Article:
So I went to the source, and it looks like the slowness is in handling double byte characters. Essentially, for every character read in, it needs to call
mbrtowc() to try to convert it to a wide character, then that wide character is tested to see if it's a word separator, line separator, etc.
Indeed, if I change my locale
LANG variable from the default
en_US.UTF-8 (UTF-8 is a multibyte character set) and set it to "
C" (simple single byte character set),
wc is able to use single-byte optimizations, which speeds it up considerably, taking only about a quarter as long as before.
Additionally, it only has to check each character if it's doing word (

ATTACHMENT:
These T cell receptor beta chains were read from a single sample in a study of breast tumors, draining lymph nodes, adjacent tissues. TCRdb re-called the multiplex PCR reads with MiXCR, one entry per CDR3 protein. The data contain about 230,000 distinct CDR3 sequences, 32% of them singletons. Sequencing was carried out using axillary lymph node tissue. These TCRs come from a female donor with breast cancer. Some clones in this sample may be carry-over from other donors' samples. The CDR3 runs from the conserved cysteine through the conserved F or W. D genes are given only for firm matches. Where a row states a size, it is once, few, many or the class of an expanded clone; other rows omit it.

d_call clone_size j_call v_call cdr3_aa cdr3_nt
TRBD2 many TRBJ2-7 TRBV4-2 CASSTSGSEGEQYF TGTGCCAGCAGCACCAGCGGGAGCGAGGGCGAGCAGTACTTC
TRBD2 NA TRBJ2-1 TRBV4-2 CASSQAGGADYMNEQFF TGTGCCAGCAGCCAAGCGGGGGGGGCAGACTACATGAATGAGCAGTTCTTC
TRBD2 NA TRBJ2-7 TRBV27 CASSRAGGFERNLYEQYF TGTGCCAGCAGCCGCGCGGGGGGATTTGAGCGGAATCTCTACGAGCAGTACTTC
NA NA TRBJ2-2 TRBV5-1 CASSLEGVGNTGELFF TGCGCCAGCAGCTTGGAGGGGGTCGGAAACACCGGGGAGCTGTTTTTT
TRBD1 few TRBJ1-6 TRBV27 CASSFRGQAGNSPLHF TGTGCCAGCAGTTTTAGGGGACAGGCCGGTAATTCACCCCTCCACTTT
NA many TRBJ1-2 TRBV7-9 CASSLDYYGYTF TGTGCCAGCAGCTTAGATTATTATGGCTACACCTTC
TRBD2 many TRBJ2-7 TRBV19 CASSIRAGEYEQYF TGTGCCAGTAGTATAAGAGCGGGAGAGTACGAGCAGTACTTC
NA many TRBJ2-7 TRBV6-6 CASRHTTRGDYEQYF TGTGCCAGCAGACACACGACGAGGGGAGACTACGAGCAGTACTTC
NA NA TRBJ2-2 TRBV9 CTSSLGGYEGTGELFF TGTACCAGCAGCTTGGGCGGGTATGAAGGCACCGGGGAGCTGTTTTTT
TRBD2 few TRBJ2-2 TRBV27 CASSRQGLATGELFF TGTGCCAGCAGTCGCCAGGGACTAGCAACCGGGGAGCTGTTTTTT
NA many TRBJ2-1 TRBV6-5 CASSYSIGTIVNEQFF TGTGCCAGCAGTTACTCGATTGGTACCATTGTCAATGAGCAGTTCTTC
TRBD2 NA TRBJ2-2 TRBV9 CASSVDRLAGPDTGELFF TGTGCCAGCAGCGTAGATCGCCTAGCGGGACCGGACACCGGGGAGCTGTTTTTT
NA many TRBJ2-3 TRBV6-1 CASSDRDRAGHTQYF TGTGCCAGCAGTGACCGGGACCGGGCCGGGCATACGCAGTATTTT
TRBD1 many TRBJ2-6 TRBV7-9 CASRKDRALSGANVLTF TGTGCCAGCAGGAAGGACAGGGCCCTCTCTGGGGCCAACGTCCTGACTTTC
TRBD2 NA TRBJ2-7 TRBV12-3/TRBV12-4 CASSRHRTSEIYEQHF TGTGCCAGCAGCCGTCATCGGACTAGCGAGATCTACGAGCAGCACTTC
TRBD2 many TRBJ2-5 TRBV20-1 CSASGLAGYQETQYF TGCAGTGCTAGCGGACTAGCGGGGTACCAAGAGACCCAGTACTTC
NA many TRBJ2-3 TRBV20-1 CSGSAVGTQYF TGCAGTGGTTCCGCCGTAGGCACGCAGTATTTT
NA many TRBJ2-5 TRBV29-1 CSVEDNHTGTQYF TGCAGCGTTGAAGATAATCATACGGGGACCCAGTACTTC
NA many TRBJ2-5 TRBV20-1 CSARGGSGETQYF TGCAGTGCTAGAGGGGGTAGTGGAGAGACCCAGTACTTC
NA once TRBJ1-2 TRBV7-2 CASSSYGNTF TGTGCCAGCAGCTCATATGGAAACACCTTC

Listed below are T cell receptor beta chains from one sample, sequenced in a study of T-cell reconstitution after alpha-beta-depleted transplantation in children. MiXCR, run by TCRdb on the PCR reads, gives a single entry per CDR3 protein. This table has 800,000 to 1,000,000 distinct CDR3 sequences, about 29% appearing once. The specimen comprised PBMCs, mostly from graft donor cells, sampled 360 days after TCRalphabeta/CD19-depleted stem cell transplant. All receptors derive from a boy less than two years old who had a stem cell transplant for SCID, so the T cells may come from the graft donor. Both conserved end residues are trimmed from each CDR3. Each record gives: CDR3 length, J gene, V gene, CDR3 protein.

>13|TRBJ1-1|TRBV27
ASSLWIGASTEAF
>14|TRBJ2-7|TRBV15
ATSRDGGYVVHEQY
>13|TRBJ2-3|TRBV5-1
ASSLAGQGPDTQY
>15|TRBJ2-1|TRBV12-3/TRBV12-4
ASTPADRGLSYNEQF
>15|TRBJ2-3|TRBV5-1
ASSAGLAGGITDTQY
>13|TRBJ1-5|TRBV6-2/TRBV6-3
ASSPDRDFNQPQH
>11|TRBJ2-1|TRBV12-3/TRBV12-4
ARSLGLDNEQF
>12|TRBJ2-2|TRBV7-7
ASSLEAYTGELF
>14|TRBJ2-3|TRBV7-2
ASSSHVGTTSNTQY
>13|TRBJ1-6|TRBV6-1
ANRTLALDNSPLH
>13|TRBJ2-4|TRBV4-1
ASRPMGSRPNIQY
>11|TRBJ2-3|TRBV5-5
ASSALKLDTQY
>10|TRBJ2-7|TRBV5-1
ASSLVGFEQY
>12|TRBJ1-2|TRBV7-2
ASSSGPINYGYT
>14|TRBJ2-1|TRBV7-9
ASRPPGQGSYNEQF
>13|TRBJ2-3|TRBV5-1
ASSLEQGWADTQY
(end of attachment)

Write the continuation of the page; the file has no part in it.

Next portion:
-w), line length (
-L) or character (
-m) counts. If it's only doing byte and/or line counts, it can skip the wide character handling and then it runs extremely quickly -- faster than
I ran it through
gprof, and the functions that are used to handle the multibyte characters (
myiswprint(), etc) are taking up about 30% of the execution time alone, and the code that steps through the buffer is much more complex because it has to handle variable sized steps through the buffer for variable sized characters, as well as stuffing any partially completed characters that span the buffer back to the beginning of the buffer so it can be handled the next time around.
Now that I know what to look for, I found a few posts mentioning the utf-8 slowness with some utilities: